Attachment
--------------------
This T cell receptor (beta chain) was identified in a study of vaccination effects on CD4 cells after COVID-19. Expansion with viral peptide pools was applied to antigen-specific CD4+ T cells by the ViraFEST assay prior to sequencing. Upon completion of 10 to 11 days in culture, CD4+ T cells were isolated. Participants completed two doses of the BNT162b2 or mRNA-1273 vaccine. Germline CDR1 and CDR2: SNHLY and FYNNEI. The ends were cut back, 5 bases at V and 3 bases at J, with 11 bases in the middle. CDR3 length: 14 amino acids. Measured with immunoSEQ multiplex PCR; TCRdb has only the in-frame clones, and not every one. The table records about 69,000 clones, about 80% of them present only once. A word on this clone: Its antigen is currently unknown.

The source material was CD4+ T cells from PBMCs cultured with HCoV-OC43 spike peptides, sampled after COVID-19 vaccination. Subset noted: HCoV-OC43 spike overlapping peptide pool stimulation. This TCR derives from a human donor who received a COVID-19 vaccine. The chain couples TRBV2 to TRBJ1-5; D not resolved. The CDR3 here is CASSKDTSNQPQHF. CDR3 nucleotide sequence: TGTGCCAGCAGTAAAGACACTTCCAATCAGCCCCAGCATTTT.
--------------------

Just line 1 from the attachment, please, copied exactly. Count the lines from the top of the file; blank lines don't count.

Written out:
This T cell receptor (beta chain) was identified in a study of vaccination effects on CD4 cells after COVID-19. Expansion with viral peptide pools was applied to antigen-specific CD4+ T cells by the ViraFEST assay prior to sequencing. Upon completion of 10 to 11 days in culture, CD4+ T cells were isolated. Participants completed two doses of the BNT162b2 or mRNA-1273 vaccine. Germline CDR1 and CDR2: SNHLY and FYNNEI. The ends were cut back, 5 bases at V and 3 bases at J, with 11 bases in the middle. CDR3 length: 14 amino acids. Measured with immunoSEQ multiplex PCR; TCRdb has only the in-frame clones, and not every one. The table records about 69,000 clones, about 80% of them present only once. A word on this clone: Its antigen is currently unknown.